Many of the episodes, even the good ones, rely not so much on a formula, but a rhythm and even when the intervening jokes are funny, you always know what’s going to happen. Dib can’t just lose at the end of an episode, he also has to get beaten up, arrested, laughed at or left to die in some horrible predicament. It’s like the writers couldn’t figure out how to uniquely end episodes, so they just ended them all the same way.


The show also relied too often on “randomness” in place of jokes and scripts can be about as funny as a game of Madlibs. Gir speaks nonsense, but at least in the earliest episodes he could talk in complete sentences and carry on brief conversations. By the end of the series, he’s reduced to screeching non sequiturs and Hot Topic-friendly catchphrases.

The writers also seemed to think that certain words were funny in and of themselves, so characters are constantly looking for excuses to say things like “moose”. Like the word “moose” is so fucking hilarious or something.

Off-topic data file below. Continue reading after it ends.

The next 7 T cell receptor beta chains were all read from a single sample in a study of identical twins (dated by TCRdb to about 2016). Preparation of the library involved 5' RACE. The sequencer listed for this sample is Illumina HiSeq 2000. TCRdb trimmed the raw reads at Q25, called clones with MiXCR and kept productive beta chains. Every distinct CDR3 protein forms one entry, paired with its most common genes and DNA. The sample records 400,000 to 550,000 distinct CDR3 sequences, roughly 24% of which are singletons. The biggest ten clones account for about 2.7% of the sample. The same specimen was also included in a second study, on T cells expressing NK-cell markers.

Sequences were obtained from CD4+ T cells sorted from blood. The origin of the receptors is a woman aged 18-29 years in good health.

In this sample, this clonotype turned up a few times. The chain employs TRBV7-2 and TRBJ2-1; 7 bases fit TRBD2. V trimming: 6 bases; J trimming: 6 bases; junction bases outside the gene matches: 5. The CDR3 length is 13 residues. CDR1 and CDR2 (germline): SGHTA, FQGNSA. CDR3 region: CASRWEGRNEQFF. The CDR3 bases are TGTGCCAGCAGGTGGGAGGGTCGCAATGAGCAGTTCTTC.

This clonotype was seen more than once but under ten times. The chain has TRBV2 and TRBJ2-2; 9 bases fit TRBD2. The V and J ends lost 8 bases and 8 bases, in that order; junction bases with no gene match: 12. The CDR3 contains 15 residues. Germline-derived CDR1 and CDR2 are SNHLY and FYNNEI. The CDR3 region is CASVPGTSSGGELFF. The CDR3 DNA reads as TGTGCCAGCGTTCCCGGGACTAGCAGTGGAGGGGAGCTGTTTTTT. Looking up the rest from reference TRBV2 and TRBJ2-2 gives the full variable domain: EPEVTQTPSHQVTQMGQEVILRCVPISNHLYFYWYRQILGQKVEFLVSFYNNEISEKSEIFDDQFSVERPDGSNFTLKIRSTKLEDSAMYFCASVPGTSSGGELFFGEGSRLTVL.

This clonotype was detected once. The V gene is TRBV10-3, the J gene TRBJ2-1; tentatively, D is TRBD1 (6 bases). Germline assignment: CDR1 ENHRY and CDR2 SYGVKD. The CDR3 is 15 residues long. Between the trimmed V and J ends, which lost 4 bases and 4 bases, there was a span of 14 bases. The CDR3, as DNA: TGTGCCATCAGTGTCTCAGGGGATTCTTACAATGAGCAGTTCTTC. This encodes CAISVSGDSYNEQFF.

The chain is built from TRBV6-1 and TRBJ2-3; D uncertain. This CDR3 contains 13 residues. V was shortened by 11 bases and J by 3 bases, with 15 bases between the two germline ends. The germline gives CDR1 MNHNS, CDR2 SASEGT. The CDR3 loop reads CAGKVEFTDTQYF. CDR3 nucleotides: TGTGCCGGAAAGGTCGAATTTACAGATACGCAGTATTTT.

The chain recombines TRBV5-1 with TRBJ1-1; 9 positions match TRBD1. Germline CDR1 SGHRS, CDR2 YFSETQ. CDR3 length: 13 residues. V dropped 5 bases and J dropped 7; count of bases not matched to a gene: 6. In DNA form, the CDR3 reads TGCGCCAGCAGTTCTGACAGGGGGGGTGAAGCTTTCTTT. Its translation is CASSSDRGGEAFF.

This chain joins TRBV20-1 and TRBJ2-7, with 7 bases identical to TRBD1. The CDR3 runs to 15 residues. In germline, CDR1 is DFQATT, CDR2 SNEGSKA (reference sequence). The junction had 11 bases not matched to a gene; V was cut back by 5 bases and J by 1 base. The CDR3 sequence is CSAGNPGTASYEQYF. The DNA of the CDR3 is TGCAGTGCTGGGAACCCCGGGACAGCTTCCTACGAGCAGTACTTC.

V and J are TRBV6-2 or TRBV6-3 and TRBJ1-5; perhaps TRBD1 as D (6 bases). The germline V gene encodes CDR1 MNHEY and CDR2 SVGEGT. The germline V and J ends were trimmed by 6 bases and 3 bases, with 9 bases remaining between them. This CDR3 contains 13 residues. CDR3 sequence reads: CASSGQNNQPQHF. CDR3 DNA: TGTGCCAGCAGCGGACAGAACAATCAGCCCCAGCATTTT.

While all the characters have a one note quality to them, there’s always a smidgen of depth to give them something more to work with. Dib doesn’t just want to save the Earth, he wants to prove to all the kids who make fun of him that he was right all along. Zim doesn’t just want to destroy the Earth, he wants to prove to the Tallest that despite being short, he’s a worthwhile invader (Irkan hierarchy is determined by height). Even Professor Membrane, the typical weird and funny father character, occasionally betrays his science-hero antics and reveals that he just wants his son (Dib) to follow in his footsteps.